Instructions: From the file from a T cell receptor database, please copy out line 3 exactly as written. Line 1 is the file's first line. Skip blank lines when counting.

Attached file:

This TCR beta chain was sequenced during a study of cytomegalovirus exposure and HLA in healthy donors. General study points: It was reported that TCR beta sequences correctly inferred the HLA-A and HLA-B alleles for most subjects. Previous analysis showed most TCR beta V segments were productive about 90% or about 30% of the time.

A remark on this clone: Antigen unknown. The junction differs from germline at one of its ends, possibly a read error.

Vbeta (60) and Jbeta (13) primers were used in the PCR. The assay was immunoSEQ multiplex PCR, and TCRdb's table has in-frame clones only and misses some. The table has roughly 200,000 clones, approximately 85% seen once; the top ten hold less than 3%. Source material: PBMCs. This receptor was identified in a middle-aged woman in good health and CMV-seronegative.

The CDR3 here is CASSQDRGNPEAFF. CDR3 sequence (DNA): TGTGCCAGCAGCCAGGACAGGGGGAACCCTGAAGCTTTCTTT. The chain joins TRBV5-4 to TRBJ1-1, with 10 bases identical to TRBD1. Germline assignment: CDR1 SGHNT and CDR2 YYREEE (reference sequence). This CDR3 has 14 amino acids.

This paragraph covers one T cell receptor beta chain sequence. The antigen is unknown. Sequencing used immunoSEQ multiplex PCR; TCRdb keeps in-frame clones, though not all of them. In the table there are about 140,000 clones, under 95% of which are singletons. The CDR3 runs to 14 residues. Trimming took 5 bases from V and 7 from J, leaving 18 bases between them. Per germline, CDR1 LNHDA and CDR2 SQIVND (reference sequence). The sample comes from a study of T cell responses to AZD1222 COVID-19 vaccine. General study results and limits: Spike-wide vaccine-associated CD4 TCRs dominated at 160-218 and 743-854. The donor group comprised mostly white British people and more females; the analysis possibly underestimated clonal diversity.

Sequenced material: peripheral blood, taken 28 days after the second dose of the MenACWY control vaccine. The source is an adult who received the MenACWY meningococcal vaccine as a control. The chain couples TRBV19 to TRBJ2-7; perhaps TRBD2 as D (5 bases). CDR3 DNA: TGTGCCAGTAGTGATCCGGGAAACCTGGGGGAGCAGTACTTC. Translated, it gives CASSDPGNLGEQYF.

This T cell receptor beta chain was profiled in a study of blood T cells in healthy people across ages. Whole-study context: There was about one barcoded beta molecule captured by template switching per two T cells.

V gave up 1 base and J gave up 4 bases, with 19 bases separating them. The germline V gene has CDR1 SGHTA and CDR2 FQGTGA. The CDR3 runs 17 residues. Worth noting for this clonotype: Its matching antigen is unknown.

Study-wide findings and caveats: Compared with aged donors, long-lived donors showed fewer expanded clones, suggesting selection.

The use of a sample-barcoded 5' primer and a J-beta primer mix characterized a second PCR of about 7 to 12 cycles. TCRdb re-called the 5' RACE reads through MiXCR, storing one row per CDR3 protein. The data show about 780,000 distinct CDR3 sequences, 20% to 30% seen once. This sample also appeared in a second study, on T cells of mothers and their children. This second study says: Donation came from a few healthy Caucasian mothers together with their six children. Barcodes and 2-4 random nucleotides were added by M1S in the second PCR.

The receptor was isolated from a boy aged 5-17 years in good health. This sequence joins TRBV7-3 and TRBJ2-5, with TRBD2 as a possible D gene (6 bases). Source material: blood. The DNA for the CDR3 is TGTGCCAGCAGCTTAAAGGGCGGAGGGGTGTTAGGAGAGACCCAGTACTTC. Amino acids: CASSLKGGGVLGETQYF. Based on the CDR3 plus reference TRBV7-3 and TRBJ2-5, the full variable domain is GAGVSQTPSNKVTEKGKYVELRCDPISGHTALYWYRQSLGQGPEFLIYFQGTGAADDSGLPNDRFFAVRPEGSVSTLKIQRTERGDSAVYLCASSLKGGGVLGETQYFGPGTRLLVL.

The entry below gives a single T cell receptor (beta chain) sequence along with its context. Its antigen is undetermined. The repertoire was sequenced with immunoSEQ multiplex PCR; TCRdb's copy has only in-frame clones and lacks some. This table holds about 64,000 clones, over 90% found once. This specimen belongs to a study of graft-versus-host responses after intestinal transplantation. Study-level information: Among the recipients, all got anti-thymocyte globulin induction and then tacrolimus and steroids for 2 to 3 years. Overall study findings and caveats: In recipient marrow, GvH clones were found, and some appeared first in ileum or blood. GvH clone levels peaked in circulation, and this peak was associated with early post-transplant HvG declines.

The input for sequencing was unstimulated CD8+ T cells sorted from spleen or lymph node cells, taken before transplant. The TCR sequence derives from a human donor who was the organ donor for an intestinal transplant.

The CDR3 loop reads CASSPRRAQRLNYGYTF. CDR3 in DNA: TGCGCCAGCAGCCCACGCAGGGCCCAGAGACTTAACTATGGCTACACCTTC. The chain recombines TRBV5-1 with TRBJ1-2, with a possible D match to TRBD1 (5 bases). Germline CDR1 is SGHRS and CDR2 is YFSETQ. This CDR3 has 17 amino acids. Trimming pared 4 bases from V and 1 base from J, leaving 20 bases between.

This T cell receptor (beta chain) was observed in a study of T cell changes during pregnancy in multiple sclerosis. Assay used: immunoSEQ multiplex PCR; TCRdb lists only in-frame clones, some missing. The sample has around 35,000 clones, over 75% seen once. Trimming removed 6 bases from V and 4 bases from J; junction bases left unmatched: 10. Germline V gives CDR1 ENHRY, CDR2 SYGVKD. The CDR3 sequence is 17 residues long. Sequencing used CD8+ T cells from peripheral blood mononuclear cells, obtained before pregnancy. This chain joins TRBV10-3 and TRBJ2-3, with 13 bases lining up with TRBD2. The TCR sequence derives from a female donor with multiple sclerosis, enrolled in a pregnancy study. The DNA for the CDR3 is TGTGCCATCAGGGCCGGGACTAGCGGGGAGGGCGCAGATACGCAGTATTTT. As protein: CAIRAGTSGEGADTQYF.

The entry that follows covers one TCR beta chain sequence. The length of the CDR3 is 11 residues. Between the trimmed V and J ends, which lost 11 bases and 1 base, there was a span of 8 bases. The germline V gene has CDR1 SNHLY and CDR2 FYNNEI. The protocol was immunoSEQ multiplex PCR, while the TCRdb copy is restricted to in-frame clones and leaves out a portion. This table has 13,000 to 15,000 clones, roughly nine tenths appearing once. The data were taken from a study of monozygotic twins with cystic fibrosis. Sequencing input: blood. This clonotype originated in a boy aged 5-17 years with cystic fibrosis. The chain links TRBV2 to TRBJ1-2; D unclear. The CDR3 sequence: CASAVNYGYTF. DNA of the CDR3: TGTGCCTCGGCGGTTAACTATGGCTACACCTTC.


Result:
Vbeta (60) and Jbeta (13) primers were used in the PCR. The assay was immunoSEQ multiplex PCR, and TCRdb's table has in-frame clones only and misses some. The table has roughly 200,000 clones, approximately 85% seen once; the top ten hold less than 3%. Source material: PBMCs. This receptor was identified in a middle-aged woman in good health and CMV-seronegative.